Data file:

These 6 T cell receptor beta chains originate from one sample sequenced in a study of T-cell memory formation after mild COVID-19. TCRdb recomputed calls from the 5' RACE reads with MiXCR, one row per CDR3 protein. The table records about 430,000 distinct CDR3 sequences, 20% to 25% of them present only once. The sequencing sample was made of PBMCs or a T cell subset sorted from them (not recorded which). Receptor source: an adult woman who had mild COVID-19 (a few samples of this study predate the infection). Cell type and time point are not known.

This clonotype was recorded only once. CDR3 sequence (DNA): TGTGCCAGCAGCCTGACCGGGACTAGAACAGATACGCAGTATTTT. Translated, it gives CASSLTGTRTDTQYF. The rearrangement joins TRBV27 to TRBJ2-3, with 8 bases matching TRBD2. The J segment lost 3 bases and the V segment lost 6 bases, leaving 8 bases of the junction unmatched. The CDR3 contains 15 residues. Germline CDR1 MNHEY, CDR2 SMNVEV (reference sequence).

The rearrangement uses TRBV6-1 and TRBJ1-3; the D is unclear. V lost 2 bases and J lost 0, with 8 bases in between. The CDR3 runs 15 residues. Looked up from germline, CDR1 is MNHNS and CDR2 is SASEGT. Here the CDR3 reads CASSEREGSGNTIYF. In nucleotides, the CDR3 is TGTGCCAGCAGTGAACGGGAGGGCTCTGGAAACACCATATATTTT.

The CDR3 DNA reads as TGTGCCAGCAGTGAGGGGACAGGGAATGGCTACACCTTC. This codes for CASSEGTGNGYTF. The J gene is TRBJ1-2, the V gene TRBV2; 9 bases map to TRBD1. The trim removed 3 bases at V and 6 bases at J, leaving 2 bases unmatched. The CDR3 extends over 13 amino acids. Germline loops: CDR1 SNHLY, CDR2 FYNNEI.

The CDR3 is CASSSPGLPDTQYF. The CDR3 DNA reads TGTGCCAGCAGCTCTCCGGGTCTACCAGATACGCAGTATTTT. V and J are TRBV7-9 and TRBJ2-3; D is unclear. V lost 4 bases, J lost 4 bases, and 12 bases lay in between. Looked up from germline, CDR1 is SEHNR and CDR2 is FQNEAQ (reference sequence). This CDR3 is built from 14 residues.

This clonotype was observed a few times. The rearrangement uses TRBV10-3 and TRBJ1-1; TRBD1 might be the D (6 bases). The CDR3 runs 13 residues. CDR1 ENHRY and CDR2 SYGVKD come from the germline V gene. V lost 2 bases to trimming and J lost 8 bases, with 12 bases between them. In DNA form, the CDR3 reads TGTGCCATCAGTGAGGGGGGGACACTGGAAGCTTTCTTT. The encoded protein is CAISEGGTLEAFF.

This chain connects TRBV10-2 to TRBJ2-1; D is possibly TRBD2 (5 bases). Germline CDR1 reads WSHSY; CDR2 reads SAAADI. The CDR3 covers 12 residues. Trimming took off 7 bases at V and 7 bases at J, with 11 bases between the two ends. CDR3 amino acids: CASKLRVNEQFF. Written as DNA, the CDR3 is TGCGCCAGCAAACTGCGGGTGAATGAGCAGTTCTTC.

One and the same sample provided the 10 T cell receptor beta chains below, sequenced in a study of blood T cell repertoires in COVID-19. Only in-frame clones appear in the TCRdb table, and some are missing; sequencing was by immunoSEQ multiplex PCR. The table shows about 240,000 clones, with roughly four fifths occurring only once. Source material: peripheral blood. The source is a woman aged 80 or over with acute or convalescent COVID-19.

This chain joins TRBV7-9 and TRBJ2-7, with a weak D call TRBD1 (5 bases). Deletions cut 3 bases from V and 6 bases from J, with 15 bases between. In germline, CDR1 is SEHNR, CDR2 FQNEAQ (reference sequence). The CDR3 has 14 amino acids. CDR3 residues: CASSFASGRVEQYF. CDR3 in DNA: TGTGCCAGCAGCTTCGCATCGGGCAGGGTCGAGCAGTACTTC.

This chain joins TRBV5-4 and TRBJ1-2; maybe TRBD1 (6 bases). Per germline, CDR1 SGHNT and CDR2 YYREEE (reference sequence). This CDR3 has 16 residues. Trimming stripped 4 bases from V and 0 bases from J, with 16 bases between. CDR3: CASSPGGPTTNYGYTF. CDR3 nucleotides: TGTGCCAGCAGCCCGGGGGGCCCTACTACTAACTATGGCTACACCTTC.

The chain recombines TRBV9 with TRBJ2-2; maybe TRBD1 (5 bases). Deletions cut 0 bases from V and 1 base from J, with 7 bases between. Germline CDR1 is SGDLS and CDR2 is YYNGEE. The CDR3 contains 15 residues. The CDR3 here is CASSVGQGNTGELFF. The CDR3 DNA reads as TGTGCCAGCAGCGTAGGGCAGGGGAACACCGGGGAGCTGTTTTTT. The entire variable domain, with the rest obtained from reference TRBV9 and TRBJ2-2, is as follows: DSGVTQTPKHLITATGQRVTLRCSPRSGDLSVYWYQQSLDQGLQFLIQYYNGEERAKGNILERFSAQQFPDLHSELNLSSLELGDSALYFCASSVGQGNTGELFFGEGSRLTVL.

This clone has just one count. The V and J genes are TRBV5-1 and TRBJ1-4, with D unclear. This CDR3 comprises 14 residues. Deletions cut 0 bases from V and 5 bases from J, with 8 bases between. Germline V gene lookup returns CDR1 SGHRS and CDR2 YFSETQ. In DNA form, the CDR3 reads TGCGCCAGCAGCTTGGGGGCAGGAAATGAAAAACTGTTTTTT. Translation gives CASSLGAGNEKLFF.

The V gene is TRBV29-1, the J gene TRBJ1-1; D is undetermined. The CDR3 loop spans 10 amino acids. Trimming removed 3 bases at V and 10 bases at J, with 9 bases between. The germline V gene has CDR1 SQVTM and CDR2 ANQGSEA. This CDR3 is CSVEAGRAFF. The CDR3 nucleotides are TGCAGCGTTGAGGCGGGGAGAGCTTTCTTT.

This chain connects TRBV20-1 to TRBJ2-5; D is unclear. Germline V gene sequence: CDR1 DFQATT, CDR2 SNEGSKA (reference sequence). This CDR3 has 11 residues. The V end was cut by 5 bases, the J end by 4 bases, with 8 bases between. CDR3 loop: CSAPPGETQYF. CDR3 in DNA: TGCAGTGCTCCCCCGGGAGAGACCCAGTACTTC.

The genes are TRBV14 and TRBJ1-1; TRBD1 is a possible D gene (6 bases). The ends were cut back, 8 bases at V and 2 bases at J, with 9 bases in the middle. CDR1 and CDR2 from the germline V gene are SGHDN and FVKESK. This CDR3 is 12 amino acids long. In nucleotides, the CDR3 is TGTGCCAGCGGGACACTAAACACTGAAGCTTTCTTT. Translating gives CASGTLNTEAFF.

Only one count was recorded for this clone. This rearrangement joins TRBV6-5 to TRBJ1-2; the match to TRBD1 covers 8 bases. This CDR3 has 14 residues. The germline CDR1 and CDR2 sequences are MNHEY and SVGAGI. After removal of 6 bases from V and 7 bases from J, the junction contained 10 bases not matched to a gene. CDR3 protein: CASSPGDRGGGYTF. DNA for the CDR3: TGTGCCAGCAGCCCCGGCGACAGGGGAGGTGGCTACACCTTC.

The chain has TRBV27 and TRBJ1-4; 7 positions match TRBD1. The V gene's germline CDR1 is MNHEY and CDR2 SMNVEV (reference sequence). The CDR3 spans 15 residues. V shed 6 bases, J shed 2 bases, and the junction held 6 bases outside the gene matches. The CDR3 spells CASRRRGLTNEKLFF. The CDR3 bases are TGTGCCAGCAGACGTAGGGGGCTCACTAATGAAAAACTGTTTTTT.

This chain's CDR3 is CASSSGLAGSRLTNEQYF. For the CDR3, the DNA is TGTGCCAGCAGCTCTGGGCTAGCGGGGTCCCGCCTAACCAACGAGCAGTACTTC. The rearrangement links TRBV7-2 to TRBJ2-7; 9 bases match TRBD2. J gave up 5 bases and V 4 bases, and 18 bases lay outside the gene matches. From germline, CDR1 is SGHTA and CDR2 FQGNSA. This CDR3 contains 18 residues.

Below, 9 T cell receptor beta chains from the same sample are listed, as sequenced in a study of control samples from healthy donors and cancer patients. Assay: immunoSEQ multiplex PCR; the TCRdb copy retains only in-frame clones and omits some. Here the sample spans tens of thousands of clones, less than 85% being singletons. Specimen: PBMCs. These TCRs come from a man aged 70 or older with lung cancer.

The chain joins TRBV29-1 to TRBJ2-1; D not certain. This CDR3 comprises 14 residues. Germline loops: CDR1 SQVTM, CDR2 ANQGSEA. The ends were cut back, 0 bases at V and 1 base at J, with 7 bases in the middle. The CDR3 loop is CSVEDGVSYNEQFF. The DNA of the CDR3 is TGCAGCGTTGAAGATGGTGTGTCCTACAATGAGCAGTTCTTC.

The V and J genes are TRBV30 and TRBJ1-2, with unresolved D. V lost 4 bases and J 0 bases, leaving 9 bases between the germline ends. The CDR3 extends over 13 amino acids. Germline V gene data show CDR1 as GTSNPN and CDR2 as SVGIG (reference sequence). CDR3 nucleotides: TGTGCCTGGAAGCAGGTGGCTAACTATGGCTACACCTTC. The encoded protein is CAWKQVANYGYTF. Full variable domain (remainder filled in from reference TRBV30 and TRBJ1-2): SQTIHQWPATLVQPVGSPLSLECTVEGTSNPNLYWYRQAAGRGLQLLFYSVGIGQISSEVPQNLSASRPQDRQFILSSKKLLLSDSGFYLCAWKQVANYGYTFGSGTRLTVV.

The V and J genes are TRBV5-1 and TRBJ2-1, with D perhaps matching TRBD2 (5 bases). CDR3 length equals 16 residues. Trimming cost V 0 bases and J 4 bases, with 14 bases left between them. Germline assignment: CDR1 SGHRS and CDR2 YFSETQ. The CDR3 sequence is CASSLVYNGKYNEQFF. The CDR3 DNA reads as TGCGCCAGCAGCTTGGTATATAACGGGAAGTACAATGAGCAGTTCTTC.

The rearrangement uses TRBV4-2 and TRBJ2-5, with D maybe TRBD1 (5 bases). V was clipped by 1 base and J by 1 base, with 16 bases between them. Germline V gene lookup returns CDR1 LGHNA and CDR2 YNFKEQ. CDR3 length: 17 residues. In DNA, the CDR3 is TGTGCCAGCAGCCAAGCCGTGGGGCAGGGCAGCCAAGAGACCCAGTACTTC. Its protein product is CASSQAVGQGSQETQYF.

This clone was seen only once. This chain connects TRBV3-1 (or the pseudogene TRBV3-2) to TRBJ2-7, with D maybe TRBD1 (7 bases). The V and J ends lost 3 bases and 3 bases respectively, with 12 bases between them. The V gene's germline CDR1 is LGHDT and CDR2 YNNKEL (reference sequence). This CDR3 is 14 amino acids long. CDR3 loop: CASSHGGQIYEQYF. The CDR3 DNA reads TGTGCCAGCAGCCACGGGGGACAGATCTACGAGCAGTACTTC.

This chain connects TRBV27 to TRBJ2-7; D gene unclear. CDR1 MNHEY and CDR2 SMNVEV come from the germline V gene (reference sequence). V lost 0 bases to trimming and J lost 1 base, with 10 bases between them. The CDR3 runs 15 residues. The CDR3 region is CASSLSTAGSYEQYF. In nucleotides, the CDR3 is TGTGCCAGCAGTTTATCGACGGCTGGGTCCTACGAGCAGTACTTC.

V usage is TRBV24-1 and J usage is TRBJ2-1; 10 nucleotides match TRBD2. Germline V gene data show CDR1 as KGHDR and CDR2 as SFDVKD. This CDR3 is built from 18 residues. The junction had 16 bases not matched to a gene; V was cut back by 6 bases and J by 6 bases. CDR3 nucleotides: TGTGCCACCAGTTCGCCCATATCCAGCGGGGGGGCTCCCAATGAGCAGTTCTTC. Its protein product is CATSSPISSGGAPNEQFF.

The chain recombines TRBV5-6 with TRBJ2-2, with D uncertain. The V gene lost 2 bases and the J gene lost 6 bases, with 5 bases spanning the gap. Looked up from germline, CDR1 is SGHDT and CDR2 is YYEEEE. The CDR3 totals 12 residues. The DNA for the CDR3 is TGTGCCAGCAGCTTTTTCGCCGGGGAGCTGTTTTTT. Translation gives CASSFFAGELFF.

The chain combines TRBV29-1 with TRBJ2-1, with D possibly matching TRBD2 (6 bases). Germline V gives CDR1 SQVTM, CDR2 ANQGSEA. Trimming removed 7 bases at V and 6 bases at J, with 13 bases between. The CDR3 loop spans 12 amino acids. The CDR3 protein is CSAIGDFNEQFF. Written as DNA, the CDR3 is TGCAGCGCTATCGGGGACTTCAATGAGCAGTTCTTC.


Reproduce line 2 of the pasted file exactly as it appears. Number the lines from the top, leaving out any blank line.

This clonotype was recorded only once. CDR3 sequence (DNA): TGTGCCAGCAGCCTGACCGGGACTAGAACAGATACGCAGTATTTT. Translated, it gives CASSLTGTRTDTQYF. The rearrangement joins TRBV27 to TRBJ2-3, with 8 bases matching TRBD2. The J segment lost 3 bases and the V segment lost 6 bases, leaving 8 bases of the junction unmatched. The CDR3 contains 15 residues. Germline CDR1 MNHEY, CDR2 SMNVEV (reference sequence).